Immigrant Names


In searching the indexes of old land deeds, tax assessments, and censuses, it soon becomes apparent that many names from the early days of this neighborhood come down to us with alternative spellings, such as Pauley, Pawley, Pauling, and Rhoads, Rhoades, Rhodes. This is especially the case with German immigrants: Golder, Colter, Culter, Coulter; Heider, Hyder, Huyter; Scheele, Scheely, Sheele, Shela, Sheely.

Some German names were anglicized phonetically; the builder of the oldest extant house in the District of Columbia (3051 M Street, 1765) has entered history as Christopher Layman, but it is more likely that his name was Lehmann when he landed in Philadelphia in 1727. Some names could be readily anglicized by translation, as when Weber became Weaver, or Müller became Miller.

Anyone searching American censuses and other records for members of the Kengla family of Georgetown will discover a staggering variety of experimental spellings, including Kunglaw, Canley, Kenley, Kinley, Kenla, Kengly, Kengley, Kingley, and Kingla. (At a guess, Künkle is a possible origin.)

For some immigrants, pronunciation mattered more than orthography; what was being sought was a spelling that was phonetically right. Christopher Gebauer, for example, seems to have come from a part of Germany where the initial g was pronounced y, so his children wrote their name Yeabower.

On 22 January 22, 1840, Conrad Schoerge and his wife Anna Catharina Ernst christened their son, Johann Caspar Schoerge (Births and Christenings, 1830-1854, Concordia Lutheran Evangelical Church, Washington, D.C.). In the 1850 census a German-born farmer listed as Conrad Schorge appears in the northwest ward of Georgetown. An 1852 deed recites his aliases: Schoerge, Schorga, Schorger, Screoiger, and Sherrige. The 1860 census listed the immigrant as Schorya, suggesting––as had been the case with Gebauer––that g was to be pronounced as y. The name Cherry marked the immigrant’s property on the Boschke map (1859); and it was Sherry in his last will and testament (1866).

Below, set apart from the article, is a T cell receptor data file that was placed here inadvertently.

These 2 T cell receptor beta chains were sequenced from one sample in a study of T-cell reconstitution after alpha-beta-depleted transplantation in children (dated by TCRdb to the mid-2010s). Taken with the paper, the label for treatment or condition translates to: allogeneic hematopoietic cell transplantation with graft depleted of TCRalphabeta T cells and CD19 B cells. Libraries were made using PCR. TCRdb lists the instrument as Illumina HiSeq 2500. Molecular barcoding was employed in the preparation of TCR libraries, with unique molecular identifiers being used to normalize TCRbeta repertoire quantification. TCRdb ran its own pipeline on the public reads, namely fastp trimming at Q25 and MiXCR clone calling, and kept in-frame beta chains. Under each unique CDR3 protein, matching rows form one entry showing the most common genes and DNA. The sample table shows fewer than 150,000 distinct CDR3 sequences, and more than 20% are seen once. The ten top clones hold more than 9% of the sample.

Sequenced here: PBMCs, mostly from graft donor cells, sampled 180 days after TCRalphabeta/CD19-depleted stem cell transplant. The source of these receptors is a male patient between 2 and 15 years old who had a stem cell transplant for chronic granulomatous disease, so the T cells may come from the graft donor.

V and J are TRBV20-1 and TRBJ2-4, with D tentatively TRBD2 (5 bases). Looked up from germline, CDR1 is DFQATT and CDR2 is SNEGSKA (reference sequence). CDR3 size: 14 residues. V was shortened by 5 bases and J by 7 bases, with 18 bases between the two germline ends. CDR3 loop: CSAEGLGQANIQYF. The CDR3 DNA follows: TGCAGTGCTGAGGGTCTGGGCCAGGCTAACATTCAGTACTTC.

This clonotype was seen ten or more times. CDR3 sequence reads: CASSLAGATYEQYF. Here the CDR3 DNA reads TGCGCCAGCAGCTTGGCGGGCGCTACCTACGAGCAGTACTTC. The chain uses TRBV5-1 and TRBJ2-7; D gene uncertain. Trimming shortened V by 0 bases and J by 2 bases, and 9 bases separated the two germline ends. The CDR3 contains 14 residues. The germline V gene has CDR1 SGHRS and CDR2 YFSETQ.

As easy as these last two spellings were on the ear and eye of English-speakers, they were still phonetically unsatisfactory. The immigrant had arrived in America around 1832, and in forty years of collaboration with native-born clerks, arrived at an American spelling of his surname. The result, which made its first appearance in 1874, was Sherier (from which it is possible to imagine that the starting point might have been pronounced Schörge).

As far as the family was concerned, this was the keeper, but officialdom produced one more variation: until 1977, the street sign in Palisades that commemorated the family farm read Sherrier. Only a long campaign by a descendant, defending the economical spelling arrived at a century earlier, persuaded the city to drop one r.



Post Script




While an immigrant’s nationality was less likely to present spelling difficulties than his surname, Jacob Clair, a laborer living on the crest of Pole Hill, just north of Georgetown, appears to have had trouble making it clear that he was from Bavaria. As a result, the nationality entered in the census––“Byrish”––was the census taker’s rendering of Clair’s response: “Bayrisch”.  (1860 census, District of Columbia, Washington County, 1st division, Tenleytown P.O., roll 103, p.16.)






Layman/Lehmann: Gary C. Grassl, Genforum, April 13, 2000

Schoerge, Schorga, Schorger, Screoiger, Sherrige: DC Liber JAS38 (1852) f.384/320

Sherier: Atlas of Washington and 15 Miles Surrounding, 1874

Sherrier: Washington Post Magazine, February 5, 1978


German immigrants:

1820, Peter Colter, gardener

1830, Daniel Scheele, butcher

1840, Conrad Sherier, gardener

1850, Christopher Yeabower, butcher

1860, Frederick Heider, gardener

1860, Traugott Rosenbusch, gardener

1860, Peter Dill, butcher



Carlton Fletcher

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